Pauls Be aware: Wednesday, December 30, 2020

Paul’s Ward 3 News and Updates


Wednesday, December 30, 2020


News and Updates

Upcoming Events

Pet of the Week                 

Ward 3 Neighborhood Association/Coalition Meetings


Ward 3 News and Updates


As we come to the end of the bleakest of years, let us say good riddance to 2020. We all have been affected, one way or another, by the horrific COVID-19 virus. Our lives have been upended and some changes we underwent will become permanent. Many of us likely know someone who became infected or, worse, died from the virus. As of Tuesday, 1,022 Pima County residents died of COVID-19, which has infected 67,679 county residents so far. Let us acknowledge that fact and let us acknowledge that as a community, as a city and as a country we could have done more to diminish the hurt and damage from the virus.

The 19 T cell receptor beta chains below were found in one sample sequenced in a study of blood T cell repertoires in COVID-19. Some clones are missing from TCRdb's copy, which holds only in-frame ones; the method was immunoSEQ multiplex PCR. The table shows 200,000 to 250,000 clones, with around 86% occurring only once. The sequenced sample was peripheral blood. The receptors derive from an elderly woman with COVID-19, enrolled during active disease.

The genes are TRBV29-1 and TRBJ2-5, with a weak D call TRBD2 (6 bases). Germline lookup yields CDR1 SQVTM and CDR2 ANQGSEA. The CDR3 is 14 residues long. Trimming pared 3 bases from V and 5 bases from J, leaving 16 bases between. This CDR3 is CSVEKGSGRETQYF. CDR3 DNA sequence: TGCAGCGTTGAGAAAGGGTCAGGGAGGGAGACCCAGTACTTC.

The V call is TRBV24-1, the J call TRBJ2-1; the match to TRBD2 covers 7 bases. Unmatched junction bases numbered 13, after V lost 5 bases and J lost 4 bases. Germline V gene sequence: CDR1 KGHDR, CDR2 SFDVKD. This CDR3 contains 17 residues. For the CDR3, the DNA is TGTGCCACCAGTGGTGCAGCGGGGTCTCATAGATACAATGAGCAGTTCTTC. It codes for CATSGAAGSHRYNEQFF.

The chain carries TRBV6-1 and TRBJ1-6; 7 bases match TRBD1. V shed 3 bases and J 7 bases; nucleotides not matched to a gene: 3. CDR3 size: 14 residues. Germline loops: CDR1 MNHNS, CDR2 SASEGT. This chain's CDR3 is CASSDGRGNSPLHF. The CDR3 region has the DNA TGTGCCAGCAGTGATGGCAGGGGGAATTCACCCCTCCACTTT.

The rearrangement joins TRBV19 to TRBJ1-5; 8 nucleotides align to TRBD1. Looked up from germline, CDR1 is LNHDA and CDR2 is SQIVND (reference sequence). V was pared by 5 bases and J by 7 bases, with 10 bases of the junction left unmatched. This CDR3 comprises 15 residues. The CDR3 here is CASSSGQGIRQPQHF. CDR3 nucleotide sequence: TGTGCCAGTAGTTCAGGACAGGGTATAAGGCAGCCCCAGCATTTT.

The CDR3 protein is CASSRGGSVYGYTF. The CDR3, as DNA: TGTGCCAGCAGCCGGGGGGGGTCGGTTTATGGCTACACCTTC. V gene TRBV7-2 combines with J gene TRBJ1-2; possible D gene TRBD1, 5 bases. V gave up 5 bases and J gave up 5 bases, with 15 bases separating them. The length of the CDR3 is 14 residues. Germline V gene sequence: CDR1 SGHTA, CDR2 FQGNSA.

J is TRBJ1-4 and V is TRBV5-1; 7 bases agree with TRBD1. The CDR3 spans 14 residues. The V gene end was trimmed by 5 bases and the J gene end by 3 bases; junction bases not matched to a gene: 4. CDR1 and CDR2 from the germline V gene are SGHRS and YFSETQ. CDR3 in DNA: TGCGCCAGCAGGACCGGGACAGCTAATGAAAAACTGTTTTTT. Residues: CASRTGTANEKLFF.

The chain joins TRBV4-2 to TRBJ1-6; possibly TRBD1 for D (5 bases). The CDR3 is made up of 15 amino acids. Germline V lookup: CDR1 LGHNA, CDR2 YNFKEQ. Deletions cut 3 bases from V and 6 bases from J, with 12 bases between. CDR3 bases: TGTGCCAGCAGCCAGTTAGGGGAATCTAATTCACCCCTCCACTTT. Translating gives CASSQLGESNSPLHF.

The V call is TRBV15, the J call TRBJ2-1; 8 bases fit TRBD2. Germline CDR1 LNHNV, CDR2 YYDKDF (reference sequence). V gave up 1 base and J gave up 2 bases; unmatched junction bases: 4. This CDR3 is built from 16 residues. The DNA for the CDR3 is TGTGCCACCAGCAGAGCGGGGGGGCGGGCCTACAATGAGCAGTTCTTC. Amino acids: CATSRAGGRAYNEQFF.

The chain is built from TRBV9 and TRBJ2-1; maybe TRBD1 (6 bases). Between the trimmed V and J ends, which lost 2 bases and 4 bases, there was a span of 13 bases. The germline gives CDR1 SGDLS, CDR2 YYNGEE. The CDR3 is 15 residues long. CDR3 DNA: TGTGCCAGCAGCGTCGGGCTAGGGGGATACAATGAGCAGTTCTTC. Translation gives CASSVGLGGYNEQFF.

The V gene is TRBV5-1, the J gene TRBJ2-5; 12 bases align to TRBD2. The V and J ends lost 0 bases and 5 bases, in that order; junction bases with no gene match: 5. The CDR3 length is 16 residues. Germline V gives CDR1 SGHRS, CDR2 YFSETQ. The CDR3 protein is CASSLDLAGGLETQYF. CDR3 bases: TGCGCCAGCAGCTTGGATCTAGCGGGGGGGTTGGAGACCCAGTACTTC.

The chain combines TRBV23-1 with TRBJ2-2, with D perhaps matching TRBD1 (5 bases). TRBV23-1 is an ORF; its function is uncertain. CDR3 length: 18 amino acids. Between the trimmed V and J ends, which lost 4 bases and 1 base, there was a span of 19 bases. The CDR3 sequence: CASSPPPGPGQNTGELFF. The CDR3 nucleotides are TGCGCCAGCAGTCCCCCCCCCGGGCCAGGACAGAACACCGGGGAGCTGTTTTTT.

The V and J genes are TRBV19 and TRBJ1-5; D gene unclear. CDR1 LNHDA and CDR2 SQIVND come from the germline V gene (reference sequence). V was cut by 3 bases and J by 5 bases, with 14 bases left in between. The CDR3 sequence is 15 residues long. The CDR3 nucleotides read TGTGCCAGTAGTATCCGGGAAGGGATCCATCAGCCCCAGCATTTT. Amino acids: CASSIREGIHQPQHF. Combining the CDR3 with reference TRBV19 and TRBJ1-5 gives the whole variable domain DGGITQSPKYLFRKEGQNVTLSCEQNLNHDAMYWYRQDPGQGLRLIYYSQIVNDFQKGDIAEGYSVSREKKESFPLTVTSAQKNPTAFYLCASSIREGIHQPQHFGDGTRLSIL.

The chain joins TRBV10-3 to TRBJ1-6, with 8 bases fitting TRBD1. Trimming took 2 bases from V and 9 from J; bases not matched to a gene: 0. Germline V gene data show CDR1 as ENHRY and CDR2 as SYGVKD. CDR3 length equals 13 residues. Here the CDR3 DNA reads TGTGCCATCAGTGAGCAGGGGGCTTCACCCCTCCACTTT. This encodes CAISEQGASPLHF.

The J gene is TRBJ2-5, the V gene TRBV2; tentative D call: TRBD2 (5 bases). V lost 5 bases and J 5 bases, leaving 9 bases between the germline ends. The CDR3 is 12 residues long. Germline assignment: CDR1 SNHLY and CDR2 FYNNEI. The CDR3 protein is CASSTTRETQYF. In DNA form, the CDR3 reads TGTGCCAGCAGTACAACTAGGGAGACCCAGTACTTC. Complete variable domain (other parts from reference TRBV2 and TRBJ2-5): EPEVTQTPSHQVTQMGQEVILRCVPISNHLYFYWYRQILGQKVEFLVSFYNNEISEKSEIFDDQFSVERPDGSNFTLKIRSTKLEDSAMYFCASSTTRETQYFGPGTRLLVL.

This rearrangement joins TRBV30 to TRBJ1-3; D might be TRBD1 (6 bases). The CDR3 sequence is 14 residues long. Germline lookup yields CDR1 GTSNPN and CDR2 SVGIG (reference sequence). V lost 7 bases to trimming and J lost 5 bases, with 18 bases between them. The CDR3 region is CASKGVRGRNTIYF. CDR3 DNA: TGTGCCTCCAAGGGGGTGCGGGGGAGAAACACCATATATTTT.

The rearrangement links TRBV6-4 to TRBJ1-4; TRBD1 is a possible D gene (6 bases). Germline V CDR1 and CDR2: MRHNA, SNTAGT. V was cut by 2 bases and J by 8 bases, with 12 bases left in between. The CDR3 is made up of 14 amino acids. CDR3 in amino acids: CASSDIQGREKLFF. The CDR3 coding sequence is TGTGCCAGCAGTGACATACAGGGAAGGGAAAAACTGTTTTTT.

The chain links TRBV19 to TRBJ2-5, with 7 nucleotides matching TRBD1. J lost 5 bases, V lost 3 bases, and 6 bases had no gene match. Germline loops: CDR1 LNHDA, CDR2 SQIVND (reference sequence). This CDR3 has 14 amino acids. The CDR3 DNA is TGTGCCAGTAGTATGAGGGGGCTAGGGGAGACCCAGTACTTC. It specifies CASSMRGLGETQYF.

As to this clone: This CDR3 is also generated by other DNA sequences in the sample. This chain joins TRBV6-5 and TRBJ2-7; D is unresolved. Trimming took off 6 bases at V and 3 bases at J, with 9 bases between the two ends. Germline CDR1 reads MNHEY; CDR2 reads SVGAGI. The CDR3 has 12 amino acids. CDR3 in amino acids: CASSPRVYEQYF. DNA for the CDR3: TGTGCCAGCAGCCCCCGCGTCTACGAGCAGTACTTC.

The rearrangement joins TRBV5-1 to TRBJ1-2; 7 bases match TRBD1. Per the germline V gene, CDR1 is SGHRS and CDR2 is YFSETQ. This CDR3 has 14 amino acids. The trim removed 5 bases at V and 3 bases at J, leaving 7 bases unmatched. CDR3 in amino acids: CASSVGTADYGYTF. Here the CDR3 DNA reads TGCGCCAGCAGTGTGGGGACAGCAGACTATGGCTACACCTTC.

Let us, however, recognize the spirit of our city and our Ward 3 community for rising to meet the challenges we confronted in 2020. Let’s celebrate the many individuals, neighborhood groups, schools and City of Tucson departments and its employees who turned to action to support others in their time of crisis. When the pandemic began to take root in Tucson in March, Keeling neighbors Carrot Quinn and Lula Torres organized a free food distribution network in their neighborhood. Likewise the small cadre of residents in Balboa Heights, known as the Friends of the Marty Birdman Center, maintained its annual giveaway of back-to-school supplies in August and Thanksgiving meals to families at Keeling and Nash elementary schools in a COVID-safe manner. The Amphi School District gave out personal computer devices to its students who were forced to stay at home and engage in virtual learning. GAP Ministries, which operates a food bank in Ward 3, stepped up its food distribution making deliveries to the more than 400 residents at the Tucson House, the City’s largest public housing facility. As some Ward 3 residents were able to stay home and work remotely, many of our neighbors fulfilled their obligations as on-site essential workers to ensure that our private and public entities continued to function and to deliver needed services.